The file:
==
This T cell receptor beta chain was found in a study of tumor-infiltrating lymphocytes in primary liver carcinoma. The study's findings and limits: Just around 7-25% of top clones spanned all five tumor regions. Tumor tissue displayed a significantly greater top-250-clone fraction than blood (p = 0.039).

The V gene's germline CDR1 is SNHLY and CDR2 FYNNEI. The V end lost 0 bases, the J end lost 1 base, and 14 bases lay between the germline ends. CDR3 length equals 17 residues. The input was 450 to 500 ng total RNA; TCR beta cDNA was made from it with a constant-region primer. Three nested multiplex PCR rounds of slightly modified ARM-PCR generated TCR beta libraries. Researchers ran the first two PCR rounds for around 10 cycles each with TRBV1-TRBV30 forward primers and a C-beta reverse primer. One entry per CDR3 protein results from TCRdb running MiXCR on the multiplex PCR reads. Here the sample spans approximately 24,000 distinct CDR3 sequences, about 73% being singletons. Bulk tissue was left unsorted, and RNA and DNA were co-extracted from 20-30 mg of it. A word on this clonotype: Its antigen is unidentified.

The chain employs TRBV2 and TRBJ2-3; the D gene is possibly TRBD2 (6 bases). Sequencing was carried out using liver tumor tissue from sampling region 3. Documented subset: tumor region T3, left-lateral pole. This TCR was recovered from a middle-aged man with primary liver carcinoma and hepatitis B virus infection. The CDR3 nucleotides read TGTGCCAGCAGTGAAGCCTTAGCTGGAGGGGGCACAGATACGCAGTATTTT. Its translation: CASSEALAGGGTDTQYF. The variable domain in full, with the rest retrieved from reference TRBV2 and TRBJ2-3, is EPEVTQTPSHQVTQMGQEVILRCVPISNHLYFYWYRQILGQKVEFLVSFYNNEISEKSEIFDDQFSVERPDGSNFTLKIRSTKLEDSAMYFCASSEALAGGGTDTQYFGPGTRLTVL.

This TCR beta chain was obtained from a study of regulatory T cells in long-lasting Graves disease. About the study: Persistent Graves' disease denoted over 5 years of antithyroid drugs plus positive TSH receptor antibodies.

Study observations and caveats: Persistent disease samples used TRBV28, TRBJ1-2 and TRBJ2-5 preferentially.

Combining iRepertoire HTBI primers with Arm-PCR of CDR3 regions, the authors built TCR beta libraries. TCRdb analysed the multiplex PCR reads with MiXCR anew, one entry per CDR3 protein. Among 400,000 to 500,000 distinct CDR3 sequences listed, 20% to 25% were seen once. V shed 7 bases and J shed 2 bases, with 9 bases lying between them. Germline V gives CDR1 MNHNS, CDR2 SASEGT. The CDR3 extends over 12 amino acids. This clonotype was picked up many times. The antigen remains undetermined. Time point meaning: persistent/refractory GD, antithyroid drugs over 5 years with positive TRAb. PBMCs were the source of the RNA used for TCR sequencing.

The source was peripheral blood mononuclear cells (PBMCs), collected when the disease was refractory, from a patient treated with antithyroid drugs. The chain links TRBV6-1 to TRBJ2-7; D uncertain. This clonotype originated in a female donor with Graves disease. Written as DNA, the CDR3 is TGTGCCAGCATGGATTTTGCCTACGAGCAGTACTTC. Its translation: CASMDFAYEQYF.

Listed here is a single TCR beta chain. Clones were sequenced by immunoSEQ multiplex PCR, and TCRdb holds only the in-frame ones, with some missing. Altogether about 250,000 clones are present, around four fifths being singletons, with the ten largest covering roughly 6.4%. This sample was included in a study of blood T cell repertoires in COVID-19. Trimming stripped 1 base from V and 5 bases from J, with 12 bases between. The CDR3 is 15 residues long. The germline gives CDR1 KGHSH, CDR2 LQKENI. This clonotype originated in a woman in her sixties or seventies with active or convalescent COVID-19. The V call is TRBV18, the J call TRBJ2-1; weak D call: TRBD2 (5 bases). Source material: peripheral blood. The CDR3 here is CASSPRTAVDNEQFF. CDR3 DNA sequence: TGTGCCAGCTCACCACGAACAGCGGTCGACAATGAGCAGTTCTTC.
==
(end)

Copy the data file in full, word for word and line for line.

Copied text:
This T cell receptor beta chain was found in a study of tumor-infiltrating lymphocytes in primary liver carcinoma. The study's findings and limits: Just around 7-25% of top clones spanned all five tumor regions. Tumor tissue displayed a significantly greater top-250-clone fraction than blood (p = 0.039).

The V gene's germline CDR1 is SNHLY and CDR2 FYNNEI. The V end lost 0 bases, the J end lost 1 base, and 14 bases lay between the germline ends. CDR3 length equals 17 residues. The input was 450 to 500 ng total RNA; TCR beta cDNA was made from it with a constant-region primer. Three nested multiplex PCR rounds of slightly modified ARM-PCR generated TCR beta libraries. Researchers ran the first two PCR rounds for around 10 cycles each with TRBV1-TRBV30 forward primers and a C-beta reverse primer. One entry per CDR3 protein results from TCRdb running MiXCR on the multiplex PCR reads. Here the sample spans approximately 24,000 distinct CDR3 sequences, about 73% being singletons. Bulk tissue was left unsorted, and RNA and DNA were co-extracted from 20-30 mg of it. A word on this clonotype: Its antigen is unidentified.

The chain employs TRBV2 and TRBJ2-3; the D gene is possibly TRBD2 (6 bases). Sequencing was carried out using liver tumor tissue from sampling region 3. Documented subset: tumor region T3, left-lateral pole. This TCR was recovered from a middle-aged man with primary liver carcinoma and hepatitis B virus infection. The CDR3 nucleotides read TGTGCCAGCAGTGAAGCCTTAGCTGGAGGGGGCACAGATACGCAGTATTTT. Its translation: CASSEALAGGGTDTQYF. The variable domain in full, with the rest retrieved from reference TRBV2 and TRBJ2-3, is EPEVTQTPSHQVTQMGQEVILRCVPISNHLYFYWYRQILGQKVEFLVSFYNNEISEKSEIFDDQFSVERPDGSNFTLKIRSTKLEDSAMYFCASSEALAGGGTDTQYFGPGTRLTVL.

This TCR beta chain was obtained from a study of regulatory T cells in long-lasting Graves disease. About the study: Persistent Graves' disease denoted over 5 years of antithyroid drugs plus positive TSH receptor antibodies.

Study observations and caveats: Persistent disease samples used TRBV28, TRBJ1-2 and TRBJ2-5 preferentially.

Combining iRepertoire HTBI primers with Arm-PCR of CDR3 regions, the authors built TCR beta libraries. TCRdb analysed the multiplex PCR reads with MiXCR anew, one entry per CDR3 protein. Among 400,000 to 500,000 distinct CDR3 sequences listed, 20% to 25% were seen once. V shed 7 bases and J shed 2 bases, with 9 bases lying between them. Germline V gives CDR1 MNHNS, CDR2 SASEGT. The CDR3 extends over 12 amino acids. This clonotype was picked up many times. The antigen remains undetermined. Time point meaning: persistent/refractory GD, antithyroid drugs over 5 years with positive TRAb. PBMCs were the source of the RNA used for TCR sequencing.

The source was peripheral blood mononuclear cells (PBMCs), collected when the disease was refractory, from a patient treated with antithyroid drugs. The chain links TRBV6-1 to TRBJ2-7; D uncertain. This clonotype originated in a female donor with Graves disease. Written as DNA, the CDR3 is TGTGCCAGCATGGATTTTGCCTACGAGCAGTACTTC. Its translation: CASMDFAYEQYF.

Listed here is a single TCR beta chain. Clones were sequenced by immunoSEQ multiplex PCR, and TCRdb holds only the in-frame ones, with some missing. Altogether about 250,000 clones are present, around four fifths being singletons, with the ten largest covering roughly 6.4%. This sample was included in a study of blood T cell repertoires in COVID-19. Trimming stripped 1 base from V and 5 bases from J, with 12 bases between. The CDR3 is 15 residues long. The germline gives CDR1 KGHSH, CDR2 LQKENI. This clonotype originated in a woman in her sixties or seventies with active or convalescent COVID-19. The V call is TRBV18, the J call TRBJ2-1; weak D call: TRBD2 (5 bases). Source material: peripheral blood. The CDR3 here is CASSPRTAVDNEQFF. CDR3 DNA sequence: TGTGCCAGCTCACCACGAACAGCGGTCGACAATGAGCAGTTCTTC.